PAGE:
The building of the Simbirsk Chuvash Teachers' School (today in the city of Ulianovsk). Photo by Alison Ruth Kolosova, 2008.
Yet amidst all the evidence which seemingly indicates a glowing career, there is much that points to the complex and controversial nature of his position as priest and teacher in Chuvash villages. After his appointment as principal of a teacher training school in the large Chuvash parish of Ishaki, he was criticized for inactivity because of the low pupil intake from surrounding hamlets. He explained that the schools had been opened at his own initiative as the villagers were still practicing pagan rites and the parents were indifferent to schools and literacy. The land around Ishaki was of poor quality so the Chuvash earned a living from producing bast matting and bags. As children of both sexes were engaged in this labour from the age of eight, putting children into school caused great financial loss for a family. Soaking the bast meant that homes were damp and prone to disease, and when in 1894 a typhus epidemic broke out in five villages that had no access to a doctor, Fr Daniil had to leave his school for days at a time to visit sick villagers.
Filimonov's appointment to the large parish of Ishaki was resented by local Russian clergy at a time when there were only five native Chuvash priests in the Kazan diocese. He was regarded with even greater suspicion when he defended the right of the Chuvash nuns of the St Alexandra convent near Iadrin to use the Chuvash language in their prayers. When in 1899 a new abbess who did not speak Chuvash was appointed, Filimonov was accused of inciting rebellion and he left to become priest in Samara diocese where the local bishop was a staunch supporter of Il`minskii's use of indigenous languages.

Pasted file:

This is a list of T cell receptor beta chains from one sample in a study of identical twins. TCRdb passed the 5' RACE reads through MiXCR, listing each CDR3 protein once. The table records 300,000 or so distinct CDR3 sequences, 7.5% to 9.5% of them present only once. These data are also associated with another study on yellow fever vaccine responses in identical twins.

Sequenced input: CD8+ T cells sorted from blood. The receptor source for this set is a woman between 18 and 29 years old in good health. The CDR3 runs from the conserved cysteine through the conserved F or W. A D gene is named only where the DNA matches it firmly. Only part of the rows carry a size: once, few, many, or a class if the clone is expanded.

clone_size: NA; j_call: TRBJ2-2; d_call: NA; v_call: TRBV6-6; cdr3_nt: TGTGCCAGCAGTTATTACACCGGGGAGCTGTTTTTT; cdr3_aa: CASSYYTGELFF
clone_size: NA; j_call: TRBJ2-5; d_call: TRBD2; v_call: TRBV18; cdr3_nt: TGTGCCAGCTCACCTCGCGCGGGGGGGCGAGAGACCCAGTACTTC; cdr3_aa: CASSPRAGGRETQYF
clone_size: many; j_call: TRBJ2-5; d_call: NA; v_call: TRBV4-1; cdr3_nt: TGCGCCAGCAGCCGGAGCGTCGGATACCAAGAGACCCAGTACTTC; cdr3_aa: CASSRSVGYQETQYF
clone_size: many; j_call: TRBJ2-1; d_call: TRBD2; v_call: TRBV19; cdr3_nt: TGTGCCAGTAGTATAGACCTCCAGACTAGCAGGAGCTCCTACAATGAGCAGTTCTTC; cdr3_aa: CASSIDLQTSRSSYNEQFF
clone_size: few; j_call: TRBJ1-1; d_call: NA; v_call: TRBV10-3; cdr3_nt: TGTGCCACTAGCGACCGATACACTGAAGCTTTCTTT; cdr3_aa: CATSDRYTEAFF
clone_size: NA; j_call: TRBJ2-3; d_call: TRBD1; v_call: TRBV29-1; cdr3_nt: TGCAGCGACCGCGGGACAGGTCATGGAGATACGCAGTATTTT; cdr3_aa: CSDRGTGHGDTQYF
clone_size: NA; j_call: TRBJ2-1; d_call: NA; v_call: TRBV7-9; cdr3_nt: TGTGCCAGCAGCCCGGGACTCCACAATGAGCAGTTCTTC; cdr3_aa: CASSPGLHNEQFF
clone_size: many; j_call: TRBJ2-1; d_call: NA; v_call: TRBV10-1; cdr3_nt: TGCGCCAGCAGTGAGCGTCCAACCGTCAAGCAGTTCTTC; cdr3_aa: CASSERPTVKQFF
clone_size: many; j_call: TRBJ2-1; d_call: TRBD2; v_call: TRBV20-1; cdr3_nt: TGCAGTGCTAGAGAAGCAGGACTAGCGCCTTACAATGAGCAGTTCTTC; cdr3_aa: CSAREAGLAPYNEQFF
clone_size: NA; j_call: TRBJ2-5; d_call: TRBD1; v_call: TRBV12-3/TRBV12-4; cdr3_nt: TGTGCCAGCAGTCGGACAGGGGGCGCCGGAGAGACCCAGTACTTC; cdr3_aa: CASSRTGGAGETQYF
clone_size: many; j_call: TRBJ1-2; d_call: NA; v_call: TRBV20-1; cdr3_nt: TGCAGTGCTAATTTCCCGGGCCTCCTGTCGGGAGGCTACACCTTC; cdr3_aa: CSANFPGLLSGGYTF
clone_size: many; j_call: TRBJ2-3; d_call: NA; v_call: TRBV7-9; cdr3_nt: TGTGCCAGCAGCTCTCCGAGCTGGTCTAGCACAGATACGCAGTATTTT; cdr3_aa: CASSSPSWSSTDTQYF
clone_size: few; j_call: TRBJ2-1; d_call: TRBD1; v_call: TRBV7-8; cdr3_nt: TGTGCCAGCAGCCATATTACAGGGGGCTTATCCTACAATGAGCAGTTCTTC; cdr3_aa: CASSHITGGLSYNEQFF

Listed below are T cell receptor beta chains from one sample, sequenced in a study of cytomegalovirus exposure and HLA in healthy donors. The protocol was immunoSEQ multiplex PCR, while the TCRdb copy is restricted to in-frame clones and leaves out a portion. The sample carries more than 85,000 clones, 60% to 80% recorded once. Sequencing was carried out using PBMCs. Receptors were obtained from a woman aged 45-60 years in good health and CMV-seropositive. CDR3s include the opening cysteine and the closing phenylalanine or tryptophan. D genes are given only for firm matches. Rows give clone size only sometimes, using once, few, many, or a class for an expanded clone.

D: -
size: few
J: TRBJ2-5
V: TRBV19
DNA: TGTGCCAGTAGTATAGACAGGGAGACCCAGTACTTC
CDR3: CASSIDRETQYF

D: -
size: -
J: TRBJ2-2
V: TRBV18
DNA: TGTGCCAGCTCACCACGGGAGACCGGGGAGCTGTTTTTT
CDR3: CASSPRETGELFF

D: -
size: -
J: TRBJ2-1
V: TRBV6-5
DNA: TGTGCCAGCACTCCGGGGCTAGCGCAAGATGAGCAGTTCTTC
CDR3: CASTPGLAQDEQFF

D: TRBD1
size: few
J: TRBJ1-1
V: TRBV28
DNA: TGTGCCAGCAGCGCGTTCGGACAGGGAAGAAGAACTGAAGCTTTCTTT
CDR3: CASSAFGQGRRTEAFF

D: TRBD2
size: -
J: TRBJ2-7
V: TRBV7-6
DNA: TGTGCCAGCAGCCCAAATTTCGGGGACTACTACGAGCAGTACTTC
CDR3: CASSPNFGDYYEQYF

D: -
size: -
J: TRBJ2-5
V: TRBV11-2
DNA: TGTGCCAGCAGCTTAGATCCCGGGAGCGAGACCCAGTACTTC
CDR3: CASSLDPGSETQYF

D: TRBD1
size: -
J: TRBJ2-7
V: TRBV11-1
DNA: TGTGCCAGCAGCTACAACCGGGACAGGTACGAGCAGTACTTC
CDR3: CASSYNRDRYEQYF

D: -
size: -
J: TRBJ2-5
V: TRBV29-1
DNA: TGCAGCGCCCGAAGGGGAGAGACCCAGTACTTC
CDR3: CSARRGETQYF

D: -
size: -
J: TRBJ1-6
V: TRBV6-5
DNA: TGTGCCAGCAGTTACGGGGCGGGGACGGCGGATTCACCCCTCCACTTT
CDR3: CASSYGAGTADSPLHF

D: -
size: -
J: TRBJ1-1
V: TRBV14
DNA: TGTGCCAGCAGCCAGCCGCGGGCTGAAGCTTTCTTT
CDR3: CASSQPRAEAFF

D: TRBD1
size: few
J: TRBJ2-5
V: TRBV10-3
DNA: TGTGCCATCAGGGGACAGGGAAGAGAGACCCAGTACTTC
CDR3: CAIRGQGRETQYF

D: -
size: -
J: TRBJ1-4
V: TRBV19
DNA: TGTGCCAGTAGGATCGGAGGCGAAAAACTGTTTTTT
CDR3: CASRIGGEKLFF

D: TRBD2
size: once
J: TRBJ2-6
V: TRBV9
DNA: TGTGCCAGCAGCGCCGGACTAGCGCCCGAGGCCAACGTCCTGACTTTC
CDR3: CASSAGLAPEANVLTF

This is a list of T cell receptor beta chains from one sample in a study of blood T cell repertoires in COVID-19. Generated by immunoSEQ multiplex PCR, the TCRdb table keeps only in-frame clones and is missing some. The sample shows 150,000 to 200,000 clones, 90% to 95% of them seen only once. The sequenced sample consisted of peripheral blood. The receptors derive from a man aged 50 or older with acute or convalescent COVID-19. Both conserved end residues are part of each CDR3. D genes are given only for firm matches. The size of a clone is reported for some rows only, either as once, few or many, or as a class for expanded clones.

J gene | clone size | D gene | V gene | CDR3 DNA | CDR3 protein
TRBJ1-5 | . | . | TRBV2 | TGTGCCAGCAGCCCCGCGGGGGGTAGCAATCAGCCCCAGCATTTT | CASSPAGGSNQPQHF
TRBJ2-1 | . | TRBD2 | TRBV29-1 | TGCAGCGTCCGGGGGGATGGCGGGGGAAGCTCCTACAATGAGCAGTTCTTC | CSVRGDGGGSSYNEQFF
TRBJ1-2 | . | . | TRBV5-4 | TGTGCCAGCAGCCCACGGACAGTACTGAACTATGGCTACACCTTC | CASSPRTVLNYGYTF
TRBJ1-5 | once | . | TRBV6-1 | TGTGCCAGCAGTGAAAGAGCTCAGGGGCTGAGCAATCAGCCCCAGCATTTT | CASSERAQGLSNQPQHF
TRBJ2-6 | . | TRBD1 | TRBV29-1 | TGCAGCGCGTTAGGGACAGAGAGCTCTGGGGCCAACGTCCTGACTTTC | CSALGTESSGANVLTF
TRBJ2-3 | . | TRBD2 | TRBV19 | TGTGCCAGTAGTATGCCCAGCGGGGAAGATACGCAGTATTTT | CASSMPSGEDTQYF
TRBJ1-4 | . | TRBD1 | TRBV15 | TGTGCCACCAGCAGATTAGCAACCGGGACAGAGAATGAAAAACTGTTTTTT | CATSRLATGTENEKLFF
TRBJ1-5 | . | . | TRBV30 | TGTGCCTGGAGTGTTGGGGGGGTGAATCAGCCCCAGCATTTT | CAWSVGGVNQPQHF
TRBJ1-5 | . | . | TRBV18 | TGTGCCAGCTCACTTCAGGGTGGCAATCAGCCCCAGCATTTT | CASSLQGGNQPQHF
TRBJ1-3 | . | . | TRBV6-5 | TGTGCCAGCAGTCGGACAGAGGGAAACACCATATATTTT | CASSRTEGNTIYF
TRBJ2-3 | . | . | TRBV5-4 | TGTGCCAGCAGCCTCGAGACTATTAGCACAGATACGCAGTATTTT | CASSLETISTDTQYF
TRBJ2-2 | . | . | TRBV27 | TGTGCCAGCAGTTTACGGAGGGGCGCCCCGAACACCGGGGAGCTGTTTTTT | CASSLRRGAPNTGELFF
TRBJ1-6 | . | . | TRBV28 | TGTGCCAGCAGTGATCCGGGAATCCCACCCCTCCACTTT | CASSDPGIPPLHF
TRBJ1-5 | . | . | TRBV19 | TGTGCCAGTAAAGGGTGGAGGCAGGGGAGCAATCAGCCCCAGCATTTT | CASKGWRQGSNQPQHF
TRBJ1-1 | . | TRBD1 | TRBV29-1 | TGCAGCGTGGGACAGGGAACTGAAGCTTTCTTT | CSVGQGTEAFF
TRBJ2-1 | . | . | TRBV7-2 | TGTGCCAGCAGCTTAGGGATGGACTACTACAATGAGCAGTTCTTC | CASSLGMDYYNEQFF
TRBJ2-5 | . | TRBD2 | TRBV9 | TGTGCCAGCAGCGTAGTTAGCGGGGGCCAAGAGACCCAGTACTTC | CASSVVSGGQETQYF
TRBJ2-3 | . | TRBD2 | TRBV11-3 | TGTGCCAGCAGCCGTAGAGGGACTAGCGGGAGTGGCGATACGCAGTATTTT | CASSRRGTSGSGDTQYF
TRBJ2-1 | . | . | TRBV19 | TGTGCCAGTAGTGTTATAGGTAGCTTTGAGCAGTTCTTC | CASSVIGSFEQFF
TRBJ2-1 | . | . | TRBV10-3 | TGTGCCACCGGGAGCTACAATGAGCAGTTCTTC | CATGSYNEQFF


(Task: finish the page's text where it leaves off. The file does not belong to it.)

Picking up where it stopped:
As Irina and I travelled to Pervoe Stepanovo later that summer, she explained to me that in the village there was now an offshoot of the Tsivilsk convent, a farm where nuns grew fruit and vegetables for the main monastery and provided hospitality for pilgrims who came to drink and immerse themselves in the waters of a sacred spring. We agreed it would be interesting to talk to the nuns and even try out the icy waters of the spring. When we entered the wooden farm building we were greeted by one of the nuns who offered us tea and told us the history of the farm and the crops that are grown there. As I told her about my interest in Daniil Filimonov I could see her becoming visibly uncomfortable. 'But isn't studying Filimonov just like studying Lenin? You would not want to waste time on that, would you?' she said sharply. I tried to explain calmly that for almost 40 years Filimonov had been a figure of great authority among Chuvash believers and, on the whole, a respected priest in the mainline Russian Orthodox Church before the events of the 1920s which had blackened his name. Did that not make him worthy of study? But she could not see my point and took me to their bookstall where she found a book on Renovationism and handed it to me as a gift. 'You need to read this!' she snapped sternly. The Renovationists (Obnovlentsy) were a group of progressive clergy who in the early 1920s declared loyalty to the new Bolshevik government as they perceived its aim of combatting socio-economic injustice to be rooted in the Christian Gospel. They took control of the Russian Church after the arrest of Patriarch Tikhon for counter-revolutionary activity in May 1922 and proposed a radical renovation of the Church's life in order to restore creativity and dynamism, as well as the introduction of more inclusive forms of church government at national, diocesan and parish levels.